The previous numbers I've estimated of 50% of new patients and 20% of existing patients appear to hold true for control at viral loads two times lower (better) than antiretroviral therapy (daily pills). Control is not a functional cure. Viral loads at <1500 are considered a functional cure because the risk of transmission is extremely low. However, it does not 100% guarantee an individual is not contagious. This is not guaranteed even at undetectable viral loads. However, under Sangamo's definition of functional cure, perhaps 20% will fall into this category in the 12 patient 1.5g study. The biggest problem is the CD4 counts, while they spike initially they decline over the next 12 months but may barely hold over 500 long term. The next round with 1.5g will have to get CD4 counts up and be able to hold them there otherwise the treatment will not even match ART. This is a serious issue.
There are a couple issues as to whether this method can lead to a functional cure. One is re-treatment, how efficacious will that be on CD4 and VL? We just don't know yet. There is also clearly a cost issue, for why not a double treatment from the start, treating double the number of cells. If you're looking at a cost of goods delivered of $10,000, and a margin of 95%, for a treatment cost of $200,000, then doubling treatment puts the cost greater than the current lifetime cost of ART. Re-treating may be the most cost effective method, but having to go through Cytoxan preconditioning twice instead of once should be considered as part of the equation. In the end this may be a treatment that is two or more times better than current ART treatment.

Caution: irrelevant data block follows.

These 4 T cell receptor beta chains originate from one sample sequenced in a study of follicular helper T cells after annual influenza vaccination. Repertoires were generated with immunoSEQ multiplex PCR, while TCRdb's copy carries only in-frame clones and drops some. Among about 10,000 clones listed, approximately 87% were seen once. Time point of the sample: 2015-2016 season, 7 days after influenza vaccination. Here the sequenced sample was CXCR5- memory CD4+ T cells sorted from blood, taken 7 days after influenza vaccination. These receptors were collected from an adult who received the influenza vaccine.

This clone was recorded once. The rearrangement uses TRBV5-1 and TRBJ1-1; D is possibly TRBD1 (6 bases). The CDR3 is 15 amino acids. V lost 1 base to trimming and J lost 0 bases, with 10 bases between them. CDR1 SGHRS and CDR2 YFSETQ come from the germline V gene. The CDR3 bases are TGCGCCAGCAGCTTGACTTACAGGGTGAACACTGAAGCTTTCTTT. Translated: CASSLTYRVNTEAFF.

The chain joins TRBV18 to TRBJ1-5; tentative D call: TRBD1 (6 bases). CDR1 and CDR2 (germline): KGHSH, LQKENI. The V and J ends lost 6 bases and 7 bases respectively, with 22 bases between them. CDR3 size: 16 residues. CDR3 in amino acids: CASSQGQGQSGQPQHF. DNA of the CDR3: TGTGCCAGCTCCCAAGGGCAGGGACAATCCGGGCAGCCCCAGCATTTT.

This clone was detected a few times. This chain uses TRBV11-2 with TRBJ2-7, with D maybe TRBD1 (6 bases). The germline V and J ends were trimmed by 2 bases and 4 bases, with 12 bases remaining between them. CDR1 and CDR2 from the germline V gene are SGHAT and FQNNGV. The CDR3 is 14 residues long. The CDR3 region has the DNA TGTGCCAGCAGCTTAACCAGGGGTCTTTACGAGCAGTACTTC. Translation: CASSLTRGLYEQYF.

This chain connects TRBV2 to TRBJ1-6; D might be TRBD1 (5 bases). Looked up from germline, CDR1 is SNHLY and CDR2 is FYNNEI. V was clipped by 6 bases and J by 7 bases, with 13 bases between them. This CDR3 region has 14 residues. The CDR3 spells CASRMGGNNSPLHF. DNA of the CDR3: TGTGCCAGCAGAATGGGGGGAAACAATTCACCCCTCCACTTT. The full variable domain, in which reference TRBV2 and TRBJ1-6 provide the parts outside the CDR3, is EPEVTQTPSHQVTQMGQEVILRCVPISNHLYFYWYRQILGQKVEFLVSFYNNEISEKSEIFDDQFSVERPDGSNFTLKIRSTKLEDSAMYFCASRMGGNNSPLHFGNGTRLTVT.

The future is HSC therapy, which involves a mildly ablative treatment of immune system along the lines of the preconditioning regime for a bone marrow transplant and then transplant of treated stem cells into the bone marrow. In human tissue in mice, it looks like it takes about four weeks for the CCR5-negative progeny to rapidly replace cells depleted by the virus, leading to a polyclonal population that preserves human immune cells at normal levels. Viral loads turn down at six weeks and are eliminated by ten weeks. This rapid response is far more indicative of a cure. This is what we are looking for as being a cure for 80% of new patients and 50% of existing patients, the CCR5 active patients. An IND is expected in 2014.
Under early investigation is the cross-clade work, "Cross-Clade Inhibition of HIV on Primary Cells by CXCR4 or CCR5 Fused To the C34 Peptide From gp41HR2" would bring treatment to an even higher percentage of new and existing patients. I would estimate 95-100%. I haven't been able to find the webcast so can't comment further. No plans for an IND, but this could be a full cure.
Disclosure: I am long SGMO.